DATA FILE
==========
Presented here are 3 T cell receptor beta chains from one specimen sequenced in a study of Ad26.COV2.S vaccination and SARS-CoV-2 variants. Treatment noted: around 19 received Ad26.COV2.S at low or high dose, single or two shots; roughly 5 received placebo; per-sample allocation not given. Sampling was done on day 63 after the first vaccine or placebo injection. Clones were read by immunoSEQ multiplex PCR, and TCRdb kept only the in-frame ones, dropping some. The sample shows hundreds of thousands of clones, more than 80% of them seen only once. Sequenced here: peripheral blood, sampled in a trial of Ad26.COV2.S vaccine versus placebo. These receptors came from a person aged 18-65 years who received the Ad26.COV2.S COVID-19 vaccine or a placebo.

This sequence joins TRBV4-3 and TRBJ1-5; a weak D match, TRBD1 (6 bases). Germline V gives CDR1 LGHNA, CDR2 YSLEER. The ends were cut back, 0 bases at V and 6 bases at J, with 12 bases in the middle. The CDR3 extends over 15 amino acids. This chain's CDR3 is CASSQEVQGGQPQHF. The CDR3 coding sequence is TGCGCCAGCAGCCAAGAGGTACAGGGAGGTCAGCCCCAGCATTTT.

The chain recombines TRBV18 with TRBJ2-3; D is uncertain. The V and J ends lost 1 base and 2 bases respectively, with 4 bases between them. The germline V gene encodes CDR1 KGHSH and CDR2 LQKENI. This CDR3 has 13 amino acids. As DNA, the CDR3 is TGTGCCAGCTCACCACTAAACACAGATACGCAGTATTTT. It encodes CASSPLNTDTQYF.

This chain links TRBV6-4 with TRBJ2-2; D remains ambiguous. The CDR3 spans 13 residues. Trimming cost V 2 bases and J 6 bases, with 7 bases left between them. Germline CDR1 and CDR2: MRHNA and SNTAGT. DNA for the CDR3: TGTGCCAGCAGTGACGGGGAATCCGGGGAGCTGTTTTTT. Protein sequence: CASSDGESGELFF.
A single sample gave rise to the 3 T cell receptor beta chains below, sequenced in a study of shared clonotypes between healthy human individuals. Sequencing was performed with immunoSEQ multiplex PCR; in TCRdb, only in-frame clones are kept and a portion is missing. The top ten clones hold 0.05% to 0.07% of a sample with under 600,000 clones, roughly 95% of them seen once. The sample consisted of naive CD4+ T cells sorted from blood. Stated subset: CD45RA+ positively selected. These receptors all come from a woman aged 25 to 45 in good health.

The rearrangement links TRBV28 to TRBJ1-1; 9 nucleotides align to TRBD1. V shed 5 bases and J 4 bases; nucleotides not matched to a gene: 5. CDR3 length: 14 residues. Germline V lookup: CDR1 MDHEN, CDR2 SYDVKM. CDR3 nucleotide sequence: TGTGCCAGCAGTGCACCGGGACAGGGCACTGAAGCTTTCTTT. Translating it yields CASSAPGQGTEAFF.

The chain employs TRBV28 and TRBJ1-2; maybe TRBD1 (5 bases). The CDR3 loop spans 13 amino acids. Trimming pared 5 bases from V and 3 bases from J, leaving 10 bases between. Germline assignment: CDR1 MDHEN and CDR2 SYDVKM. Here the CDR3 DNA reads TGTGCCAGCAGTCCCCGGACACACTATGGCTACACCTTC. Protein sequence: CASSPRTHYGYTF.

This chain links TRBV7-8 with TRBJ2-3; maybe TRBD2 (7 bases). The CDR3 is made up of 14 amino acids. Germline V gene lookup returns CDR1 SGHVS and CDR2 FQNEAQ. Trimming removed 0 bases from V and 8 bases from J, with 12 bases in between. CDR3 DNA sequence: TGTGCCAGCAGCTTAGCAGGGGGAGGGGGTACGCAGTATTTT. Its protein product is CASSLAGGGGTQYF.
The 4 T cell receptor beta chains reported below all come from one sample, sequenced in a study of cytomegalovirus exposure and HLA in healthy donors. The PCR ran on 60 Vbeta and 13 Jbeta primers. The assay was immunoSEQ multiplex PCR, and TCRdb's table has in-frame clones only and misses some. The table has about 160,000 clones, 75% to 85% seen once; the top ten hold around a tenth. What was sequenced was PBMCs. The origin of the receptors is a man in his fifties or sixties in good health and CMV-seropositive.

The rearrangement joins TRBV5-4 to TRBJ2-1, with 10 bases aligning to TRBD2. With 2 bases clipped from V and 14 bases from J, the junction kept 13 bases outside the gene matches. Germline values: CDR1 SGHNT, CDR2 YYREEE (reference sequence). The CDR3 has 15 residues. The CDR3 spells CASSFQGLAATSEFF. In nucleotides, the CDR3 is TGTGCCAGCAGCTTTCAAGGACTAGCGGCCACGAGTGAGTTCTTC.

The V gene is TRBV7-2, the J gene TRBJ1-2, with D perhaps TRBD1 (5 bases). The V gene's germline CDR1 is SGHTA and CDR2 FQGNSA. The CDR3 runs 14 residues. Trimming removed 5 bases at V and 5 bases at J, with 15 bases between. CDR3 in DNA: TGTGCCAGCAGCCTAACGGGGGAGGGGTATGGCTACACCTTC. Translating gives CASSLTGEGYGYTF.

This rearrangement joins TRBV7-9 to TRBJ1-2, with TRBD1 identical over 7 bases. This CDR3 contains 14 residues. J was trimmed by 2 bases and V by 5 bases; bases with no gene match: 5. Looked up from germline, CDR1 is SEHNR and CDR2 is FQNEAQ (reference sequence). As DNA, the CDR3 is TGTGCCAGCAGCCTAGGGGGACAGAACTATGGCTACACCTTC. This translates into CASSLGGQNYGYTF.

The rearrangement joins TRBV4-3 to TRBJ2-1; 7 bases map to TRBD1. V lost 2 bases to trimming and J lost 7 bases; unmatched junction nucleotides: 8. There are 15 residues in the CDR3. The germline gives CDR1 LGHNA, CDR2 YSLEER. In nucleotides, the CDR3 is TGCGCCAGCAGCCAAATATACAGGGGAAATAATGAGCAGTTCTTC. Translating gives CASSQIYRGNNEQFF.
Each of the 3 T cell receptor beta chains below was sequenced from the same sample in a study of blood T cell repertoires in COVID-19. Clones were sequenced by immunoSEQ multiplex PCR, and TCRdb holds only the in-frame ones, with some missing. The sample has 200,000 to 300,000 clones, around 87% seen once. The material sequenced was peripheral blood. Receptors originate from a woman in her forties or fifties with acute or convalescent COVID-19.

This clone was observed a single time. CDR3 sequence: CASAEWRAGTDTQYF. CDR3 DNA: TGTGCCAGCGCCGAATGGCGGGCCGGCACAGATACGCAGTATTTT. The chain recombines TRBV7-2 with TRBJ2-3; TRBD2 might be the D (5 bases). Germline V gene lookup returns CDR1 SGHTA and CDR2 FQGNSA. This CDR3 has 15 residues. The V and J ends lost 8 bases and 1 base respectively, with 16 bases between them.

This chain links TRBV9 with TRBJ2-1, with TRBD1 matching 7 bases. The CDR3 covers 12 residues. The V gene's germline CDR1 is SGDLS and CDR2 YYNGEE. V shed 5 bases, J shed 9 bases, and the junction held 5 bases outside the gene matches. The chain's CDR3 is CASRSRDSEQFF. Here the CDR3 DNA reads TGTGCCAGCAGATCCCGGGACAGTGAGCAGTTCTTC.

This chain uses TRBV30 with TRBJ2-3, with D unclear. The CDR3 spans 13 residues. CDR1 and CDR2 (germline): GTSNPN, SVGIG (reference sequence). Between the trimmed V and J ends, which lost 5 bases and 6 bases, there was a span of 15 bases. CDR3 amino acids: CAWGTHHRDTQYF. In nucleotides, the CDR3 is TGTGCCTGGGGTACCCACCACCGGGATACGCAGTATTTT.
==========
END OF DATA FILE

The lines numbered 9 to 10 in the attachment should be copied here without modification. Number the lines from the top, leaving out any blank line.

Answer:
The 4 T cell receptor beta chains reported below all come from one sample, sequenced in a study of cytomegalovirus exposure and HLA in healthy donors. The PCR ran on 60 Vbeta and 13 Jbeta primers. The assay was immunoSEQ multiplex PCR, and TCRdb's table has in-frame clones only and misses some. The table has about 160,000 clones, 75% to 85% seen once; the top ten hold around a tenth. What was sequenced was PBMCs. The origin of the receptors is a man in his fifties or sixties in good health and CMV-seropositive.

The rearrangement joins TRBV5-4 to TRBJ2-1, with 10 bases aligning to TRBD2. With 2 bases clipped from V and 14 bases from J, the junction kept 13 bases outside the gene matches. Germline values: CDR1 SGHNT, CDR2 YYREEE (reference sequence). The CDR3 has 15 residues. The CDR3 spells CASSFQGLAATSEFF. In nucleotides, the CDR3 is TGTGCCAGCAGCTTTCAAGGACTAGCGGCCACGAGTGAGTTCTTC.